January was the warmest month on record for Sydney, also felt by other cities around the country, causing a high demand and need for cooler homes.
This first month of the year marked the highest number of Australians seeking the services of airconditioning installers, according to Oneflare, the the online marketplace helping to connect Australians with professional trades and services.
Data from Oneflare found that in January 2017, over 1000 Australians in Sydney alone, requested the services of an airconditioning installer as temperatures reached over 45 degrees in some areas.
According to data, Blacktown appeared to have the highest need to cool down with over 15 per cent of requests in Sydney coming from this region.
Across the country, the total number of requests for an airconditioning installer in January equated to 50 per cent of total requests for the service in 2016, showing that January in particular has been unbearably hot for most.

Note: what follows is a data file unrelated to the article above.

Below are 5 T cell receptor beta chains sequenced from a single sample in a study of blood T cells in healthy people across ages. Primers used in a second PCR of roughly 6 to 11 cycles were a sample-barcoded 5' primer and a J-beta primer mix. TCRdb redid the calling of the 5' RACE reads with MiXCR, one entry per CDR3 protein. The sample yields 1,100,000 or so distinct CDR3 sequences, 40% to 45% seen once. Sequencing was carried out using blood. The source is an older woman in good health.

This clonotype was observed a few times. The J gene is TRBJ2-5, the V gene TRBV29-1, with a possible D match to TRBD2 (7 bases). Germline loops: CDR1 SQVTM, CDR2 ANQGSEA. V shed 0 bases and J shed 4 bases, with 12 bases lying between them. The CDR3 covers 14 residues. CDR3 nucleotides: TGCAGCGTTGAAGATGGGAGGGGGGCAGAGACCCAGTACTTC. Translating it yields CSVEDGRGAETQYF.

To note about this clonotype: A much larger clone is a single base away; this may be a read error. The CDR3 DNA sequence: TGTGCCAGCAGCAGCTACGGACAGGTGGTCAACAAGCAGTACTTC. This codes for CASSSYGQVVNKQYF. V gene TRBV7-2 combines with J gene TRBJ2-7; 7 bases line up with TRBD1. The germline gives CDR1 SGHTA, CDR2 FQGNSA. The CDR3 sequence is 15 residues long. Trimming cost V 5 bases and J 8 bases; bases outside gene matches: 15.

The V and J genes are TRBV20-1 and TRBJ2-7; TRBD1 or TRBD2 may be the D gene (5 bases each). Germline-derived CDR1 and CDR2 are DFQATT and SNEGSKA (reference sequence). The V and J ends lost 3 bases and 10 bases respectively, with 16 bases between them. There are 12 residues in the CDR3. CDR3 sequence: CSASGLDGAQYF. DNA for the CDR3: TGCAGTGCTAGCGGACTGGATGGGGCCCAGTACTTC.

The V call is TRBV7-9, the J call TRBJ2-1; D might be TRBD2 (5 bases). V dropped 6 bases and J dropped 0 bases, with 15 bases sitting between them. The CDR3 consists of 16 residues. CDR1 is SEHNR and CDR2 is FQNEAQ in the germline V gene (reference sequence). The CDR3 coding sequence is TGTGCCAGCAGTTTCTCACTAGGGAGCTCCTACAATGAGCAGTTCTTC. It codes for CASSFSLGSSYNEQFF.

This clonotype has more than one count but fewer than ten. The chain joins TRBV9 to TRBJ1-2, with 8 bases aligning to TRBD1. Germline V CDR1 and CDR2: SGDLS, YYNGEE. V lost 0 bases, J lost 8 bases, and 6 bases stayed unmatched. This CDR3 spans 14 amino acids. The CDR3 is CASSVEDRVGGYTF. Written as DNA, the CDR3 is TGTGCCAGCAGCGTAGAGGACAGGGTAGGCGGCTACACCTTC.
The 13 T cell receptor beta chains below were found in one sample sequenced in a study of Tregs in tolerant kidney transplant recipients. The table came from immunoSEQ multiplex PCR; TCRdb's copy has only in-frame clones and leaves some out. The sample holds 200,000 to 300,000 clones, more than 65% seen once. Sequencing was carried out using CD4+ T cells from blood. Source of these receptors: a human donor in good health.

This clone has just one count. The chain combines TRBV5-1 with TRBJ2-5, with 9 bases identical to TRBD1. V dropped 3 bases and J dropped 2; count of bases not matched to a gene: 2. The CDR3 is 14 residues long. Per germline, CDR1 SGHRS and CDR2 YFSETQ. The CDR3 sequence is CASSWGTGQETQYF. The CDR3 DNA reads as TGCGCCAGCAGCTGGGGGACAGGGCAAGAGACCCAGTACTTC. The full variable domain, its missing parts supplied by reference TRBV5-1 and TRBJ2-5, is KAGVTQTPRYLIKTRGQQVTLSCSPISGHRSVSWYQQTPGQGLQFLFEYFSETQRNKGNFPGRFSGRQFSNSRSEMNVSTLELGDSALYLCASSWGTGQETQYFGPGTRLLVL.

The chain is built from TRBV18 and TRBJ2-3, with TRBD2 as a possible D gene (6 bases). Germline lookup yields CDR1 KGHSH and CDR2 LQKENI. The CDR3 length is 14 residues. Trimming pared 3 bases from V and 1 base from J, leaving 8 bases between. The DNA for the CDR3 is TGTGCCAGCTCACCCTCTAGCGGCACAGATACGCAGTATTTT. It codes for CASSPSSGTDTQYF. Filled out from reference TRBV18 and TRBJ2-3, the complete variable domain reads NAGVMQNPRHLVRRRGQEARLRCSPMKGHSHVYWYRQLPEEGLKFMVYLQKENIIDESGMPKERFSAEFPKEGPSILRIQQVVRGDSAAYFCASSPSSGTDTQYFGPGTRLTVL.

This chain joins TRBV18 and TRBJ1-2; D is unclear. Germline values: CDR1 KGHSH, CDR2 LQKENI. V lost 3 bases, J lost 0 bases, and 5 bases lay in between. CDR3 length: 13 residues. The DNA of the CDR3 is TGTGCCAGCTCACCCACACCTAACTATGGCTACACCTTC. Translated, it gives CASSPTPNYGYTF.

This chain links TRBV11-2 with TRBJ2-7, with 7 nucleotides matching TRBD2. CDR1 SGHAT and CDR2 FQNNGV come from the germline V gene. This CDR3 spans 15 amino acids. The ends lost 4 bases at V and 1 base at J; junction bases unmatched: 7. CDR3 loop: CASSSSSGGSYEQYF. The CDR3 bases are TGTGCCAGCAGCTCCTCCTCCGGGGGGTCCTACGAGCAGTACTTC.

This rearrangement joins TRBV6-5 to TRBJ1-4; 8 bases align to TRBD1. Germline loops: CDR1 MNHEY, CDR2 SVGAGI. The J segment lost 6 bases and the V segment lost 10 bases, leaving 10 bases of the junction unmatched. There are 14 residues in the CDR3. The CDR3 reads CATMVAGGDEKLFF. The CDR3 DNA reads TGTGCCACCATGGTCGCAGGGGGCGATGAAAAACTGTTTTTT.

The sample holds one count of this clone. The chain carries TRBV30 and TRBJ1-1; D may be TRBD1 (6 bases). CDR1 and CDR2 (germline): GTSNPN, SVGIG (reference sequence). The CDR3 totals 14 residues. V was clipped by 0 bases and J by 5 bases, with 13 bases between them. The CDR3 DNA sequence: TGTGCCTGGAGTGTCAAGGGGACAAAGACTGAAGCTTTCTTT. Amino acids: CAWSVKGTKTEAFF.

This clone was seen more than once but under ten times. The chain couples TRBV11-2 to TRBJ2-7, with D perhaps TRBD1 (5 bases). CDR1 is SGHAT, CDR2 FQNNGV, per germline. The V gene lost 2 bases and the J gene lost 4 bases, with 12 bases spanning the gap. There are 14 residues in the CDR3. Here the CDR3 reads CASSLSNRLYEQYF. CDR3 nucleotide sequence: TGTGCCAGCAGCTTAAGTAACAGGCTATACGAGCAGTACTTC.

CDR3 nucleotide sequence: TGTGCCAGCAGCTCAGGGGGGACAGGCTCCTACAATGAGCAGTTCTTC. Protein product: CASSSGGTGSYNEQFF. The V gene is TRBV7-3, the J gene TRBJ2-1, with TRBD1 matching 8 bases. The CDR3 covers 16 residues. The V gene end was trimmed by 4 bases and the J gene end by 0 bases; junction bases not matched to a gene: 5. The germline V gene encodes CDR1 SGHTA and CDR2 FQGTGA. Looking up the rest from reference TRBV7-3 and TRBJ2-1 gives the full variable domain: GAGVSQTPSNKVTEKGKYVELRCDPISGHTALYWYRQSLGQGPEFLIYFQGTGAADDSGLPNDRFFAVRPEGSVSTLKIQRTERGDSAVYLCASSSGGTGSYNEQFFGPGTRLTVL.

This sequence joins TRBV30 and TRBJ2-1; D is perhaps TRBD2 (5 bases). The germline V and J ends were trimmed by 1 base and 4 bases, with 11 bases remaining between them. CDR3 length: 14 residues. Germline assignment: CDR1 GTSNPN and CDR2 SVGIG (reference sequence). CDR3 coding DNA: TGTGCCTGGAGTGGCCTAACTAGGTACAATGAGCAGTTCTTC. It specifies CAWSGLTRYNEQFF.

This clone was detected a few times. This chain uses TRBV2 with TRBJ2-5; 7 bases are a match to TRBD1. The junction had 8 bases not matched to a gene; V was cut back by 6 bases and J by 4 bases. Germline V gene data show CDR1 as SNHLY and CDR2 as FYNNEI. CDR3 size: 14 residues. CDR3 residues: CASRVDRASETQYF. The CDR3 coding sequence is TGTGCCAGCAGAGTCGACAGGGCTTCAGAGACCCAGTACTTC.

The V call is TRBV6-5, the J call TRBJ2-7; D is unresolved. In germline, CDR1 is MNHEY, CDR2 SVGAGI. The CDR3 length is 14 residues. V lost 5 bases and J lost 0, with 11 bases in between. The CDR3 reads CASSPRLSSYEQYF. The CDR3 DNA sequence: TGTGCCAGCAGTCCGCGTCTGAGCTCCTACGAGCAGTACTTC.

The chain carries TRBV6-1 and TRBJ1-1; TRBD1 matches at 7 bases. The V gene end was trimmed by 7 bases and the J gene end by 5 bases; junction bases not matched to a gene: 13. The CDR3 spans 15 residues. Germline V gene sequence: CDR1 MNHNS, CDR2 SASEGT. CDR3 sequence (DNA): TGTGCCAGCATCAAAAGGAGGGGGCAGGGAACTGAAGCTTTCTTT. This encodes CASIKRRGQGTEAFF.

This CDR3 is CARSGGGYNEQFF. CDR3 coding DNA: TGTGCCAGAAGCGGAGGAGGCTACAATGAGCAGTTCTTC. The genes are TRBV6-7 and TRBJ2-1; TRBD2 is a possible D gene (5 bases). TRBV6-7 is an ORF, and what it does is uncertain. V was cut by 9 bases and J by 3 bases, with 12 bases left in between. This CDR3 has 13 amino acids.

Rosario Costa from Rossair Industries lists his airconditioning business on Oneflare and describes the demand for his services at the moment as “absolute mayhem”.
“The demand has been beyond expectations and it’s because of the consistency of hot days. One or two days, it’s OK but when you’re having three or more hot days in a row, people are realising they need to do something,” Mr Costa said.
COO of Oneflare, Ken Tabuki says that the demand for this service type last month was was incredible, showing a 140 per cent increase from those needing the service in December.
“Trends that show large spikes in a single month often imply that something has occurred to trigger a high amount of Australian requesting the same service at once.
“Across the board we’ve seen an increase in customers coming to Oneflare in search of professionals no who can help them complete their jobs,” Mr Tabuki said.
The public are being urged to stay cool during the hot weather. If tenants do not have access to airconditioning in their homes, stand up fans and hydration can help.
- (Oneflare is a joint venture with Fairfax Media).